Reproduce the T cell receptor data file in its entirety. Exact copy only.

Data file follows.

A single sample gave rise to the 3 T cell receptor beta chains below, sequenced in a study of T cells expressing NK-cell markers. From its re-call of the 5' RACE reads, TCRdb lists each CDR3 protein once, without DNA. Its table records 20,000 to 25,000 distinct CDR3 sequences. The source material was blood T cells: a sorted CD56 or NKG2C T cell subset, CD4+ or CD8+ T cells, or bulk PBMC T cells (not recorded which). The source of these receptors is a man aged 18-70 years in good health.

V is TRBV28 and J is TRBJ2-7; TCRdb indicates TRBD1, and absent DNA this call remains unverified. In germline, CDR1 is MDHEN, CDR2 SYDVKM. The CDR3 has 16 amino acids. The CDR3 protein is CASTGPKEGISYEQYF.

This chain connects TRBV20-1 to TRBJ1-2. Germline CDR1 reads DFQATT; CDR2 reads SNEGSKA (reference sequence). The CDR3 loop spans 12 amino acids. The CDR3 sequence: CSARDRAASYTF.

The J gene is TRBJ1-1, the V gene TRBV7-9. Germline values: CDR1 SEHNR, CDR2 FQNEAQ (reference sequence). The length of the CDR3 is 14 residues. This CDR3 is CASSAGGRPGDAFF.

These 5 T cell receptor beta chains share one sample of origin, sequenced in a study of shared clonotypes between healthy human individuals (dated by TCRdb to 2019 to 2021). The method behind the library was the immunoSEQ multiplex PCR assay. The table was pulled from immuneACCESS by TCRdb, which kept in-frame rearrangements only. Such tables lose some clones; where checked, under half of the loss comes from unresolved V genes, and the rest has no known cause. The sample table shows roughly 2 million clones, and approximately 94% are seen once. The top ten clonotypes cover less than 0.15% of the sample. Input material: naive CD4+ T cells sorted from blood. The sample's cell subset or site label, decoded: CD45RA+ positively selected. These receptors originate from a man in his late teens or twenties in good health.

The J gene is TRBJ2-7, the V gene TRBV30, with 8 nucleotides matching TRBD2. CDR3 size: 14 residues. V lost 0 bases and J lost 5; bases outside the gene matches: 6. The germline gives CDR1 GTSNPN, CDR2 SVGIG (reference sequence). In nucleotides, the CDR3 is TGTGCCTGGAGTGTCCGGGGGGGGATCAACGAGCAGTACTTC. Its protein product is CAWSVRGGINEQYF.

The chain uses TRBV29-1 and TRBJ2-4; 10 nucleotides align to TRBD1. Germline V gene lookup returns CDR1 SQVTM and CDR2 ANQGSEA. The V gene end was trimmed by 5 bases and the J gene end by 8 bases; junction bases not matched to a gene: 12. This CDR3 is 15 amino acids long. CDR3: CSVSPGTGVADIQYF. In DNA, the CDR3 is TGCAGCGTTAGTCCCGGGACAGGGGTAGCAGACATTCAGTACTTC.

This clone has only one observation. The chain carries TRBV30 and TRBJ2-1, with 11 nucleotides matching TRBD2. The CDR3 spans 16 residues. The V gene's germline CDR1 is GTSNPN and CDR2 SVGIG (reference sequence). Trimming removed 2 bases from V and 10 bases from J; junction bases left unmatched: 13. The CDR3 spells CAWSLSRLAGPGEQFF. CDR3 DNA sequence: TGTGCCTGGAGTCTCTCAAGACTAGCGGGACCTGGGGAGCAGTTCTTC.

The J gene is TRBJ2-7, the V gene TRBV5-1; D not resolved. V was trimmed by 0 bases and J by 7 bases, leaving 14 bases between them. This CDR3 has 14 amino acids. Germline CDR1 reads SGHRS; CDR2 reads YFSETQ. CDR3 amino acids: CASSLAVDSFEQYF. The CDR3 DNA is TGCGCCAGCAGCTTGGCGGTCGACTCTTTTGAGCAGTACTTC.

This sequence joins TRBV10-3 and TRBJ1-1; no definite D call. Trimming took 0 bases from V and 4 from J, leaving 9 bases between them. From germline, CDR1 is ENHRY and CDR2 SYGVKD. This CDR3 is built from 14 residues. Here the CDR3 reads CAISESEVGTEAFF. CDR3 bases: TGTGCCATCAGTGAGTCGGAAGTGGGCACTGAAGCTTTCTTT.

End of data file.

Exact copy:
A single sample gave rise to the 3 T cell receptor beta chains below, sequenced in a study of T cells expressing NK-cell markers. From its re-call of the 5' RACE reads, TCRdb lists each CDR3 protein once, without DNA. Its table records 20,000 to 25,000 distinct CDR3 sequences. The source material was blood T cells: a sorted CD56 or NKG2C T cell subset, CD4+ or CD8+ T cells, or bulk PBMC T cells (not recorded which). The source of these receptors is a man aged 18-70 years in good health.

V is TRBV28 and J is TRBJ2-7; TCRdb indicates TRBD1, and absent DNA this call remains unverified. In germline, CDR1 is MDHEN, CDR2 SYDVKM. The CDR3 has 16 amino acids. The CDR3 protein is CASTGPKEGISYEQYF.

This chain connects TRBV20-1 to TRBJ1-2. Germline CDR1 reads DFQATT; CDR2 reads SNEGSKA (reference sequence). The CDR3 loop spans 12 amino acids. The CDR3 sequence: CSARDRAASYTF.

The J gene is TRBJ1-1, the V gene TRBV7-9. Germline values: CDR1 SEHNR, CDR2 FQNEAQ (reference sequence). The length of the CDR3 is 14 residues. This CDR3 is CASSAGGRPGDAFF.

These 5 T cell receptor beta chains share one sample of origin, sequenced in a study of shared clonotypes between healthy human individuals (dated by TCRdb to 2019 to 2021). The method behind the library was the immunoSEQ multiplex PCR assay. The table was pulled from immuneACCESS by TCRdb, which kept in-frame rearrangements only. Such tables lose some clones; where checked, under half of the loss comes from unresolved V genes, and the rest has no known cause. The sample table shows roughly 2 million clones, and approximately 94% are seen once. The top ten clonotypes cover less than 0.15% of the sample. Input material: naive CD4+ T cells sorted from blood. The sample's cell subset or site label, decoded: CD45RA+ positively selected. These receptors originate from a man in his late teens or twenties in good health.

The J gene is TRBJ2-7, the V gene TRBV30, with 8 nucleotides matching TRBD2. CDR3 size: 14 residues. V lost 0 bases and J lost 5; bases outside the gene matches: 6. The germline gives CDR1 GTSNPN, CDR2 SVGIG (reference sequence). In nucleotides, the CDR3 is TGTGCCTGGAGTGTCCGGGGGGGGATCAACGAGCAGTACTTC. Its protein product is CAWSVRGGINEQYF.

The chain uses TRBV29-1 and TRBJ2-4; 10 nucleotides align to TRBD1. Germline V gene lookup returns CDR1 SQVTM and CDR2 ANQGSEA. The V gene end was trimmed by 5 bases and the J gene end by 8 bases; junction bases not matched to a gene: 12. This CDR3 is 15 amino acids long. CDR3: CSVSPGTGVADIQYF. In DNA, the CDR3 is TGCAGCGTTAGTCCCGGGACAGGGGTAGCAGACATTCAGTACTTC.

This clone has only one observation. The chain carries TRBV30 and TRBJ2-1, with 11 nucleotides matching TRBD2. The CDR3 spans 16 residues. The V gene's germline CDR1 is GTSNPN and CDR2 SVGIG (reference sequence). Trimming removed 2 bases from V and 10 bases from J; junction bases left unmatched: 13. The CDR3 spells CAWSLSRLAGPGEQFF. CDR3 DNA sequence: TGTGCCTGGAGTCTCTCAAGACTAGCGGGACCTGGGGAGCAGTTCTTC.

The J gene is TRBJ2-7, the V gene TRBV5-1; D not resolved. V was trimmed by 0 bases and J by 7 bases, leaving 14 bases between them. This CDR3 has 14 amino acids. Germline CDR1 reads SGHRS; CDR2 reads YFSETQ. CDR3 amino acids: CASSLAVDSFEQYF. The CDR3 DNA is TGCGCCAGCAGCTTGGCGGTCGACTCTTTTGAGCAGTACTTC.

This sequence joins TRBV10-3 and TRBJ1-1; no definite D call. Trimming took 0 bases from V and 4 from J, leaving 9 bases between them. From germline, CDR1 is ENHRY and CDR2 SYGVKD. This CDR3 is built from 14 residues. Here the CDR3 reads CAISESEVGTEAFF. CDR3 bases: TGTGCCATCAGTGAGTCGGAAGTGGGCACTGAAGCTTTCTTT.